Paula Rinehart writes at the Federalist about an interesting response to the COVID-19 pandemic among women.

A surprising number of women are responding to lockdowns in an unanticipated way: trading their jobs for more time at home. In September 2020 alone, more than 800,000 women left the workforce. Their numbers swell to 2 million now.

There is little indication most of these women are leaving or downsizing their work under duress, or at the expense of keeping food on the table. Rather, many of these women are responding to something they feel in their bones: the need for stability in the face of crisis, especially for their children. Women are responding to the pandemic by reordering their lives to a saner pace, one more centered on home.

This trend is widely bemoaned as a loss of talent in the public square, and a setback in gender equality. A woman should be at her place on the job just like a man, shoulder to the wheel, a good worker bee, or she’s let everyone down. For several generations, we have seen job and career depicted as central to a woman’s significance.

But reality is far more complex. A woman doesn’t naturally leave her home in the morning and zero in on the demands of a job. She carries it all inside her, a swirling mix of children’s needs and stuff-that-must-get-done.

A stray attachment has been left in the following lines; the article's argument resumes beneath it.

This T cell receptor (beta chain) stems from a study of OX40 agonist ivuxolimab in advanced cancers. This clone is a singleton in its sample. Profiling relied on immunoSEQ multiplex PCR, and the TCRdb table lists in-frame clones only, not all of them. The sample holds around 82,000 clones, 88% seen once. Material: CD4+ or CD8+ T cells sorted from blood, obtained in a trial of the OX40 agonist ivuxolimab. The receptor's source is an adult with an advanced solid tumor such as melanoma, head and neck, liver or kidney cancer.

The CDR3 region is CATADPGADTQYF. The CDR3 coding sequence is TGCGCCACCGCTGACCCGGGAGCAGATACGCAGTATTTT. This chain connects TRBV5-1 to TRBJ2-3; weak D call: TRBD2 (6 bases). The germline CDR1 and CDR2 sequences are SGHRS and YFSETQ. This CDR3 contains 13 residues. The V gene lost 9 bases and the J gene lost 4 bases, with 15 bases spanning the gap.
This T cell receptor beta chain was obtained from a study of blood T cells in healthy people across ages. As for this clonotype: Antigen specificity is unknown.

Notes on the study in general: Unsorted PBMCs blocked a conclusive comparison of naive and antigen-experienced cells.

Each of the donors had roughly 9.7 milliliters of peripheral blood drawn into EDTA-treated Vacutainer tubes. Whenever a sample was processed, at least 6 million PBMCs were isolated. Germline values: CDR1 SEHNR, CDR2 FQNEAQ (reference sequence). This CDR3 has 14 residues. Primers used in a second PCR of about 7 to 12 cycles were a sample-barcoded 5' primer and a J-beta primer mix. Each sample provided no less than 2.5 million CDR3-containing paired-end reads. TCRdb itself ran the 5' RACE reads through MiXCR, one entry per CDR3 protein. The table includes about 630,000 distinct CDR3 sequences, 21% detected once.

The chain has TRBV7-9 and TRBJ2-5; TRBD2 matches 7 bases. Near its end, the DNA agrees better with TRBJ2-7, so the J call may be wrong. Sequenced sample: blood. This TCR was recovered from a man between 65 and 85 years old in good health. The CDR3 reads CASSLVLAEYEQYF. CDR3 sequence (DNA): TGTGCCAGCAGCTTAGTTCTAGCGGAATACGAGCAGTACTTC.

Recent findings from an Institute for Family Studies study underscore that what’s happening at home never quite leaves a woman’s psyche: even for women who kept working post-pandemic, more than half (53 percent) of those surveyed would prefer to work from home most or at least half of the time. The aftermath of 2020 has only added urgency to this pull toward home.

Forgive me if, as a therapist, I let out a little cheer. Perhaps a legion of women will be able to catch their collective breaths. Nearly 10 million working mothers in the U.S. suffer from burnout.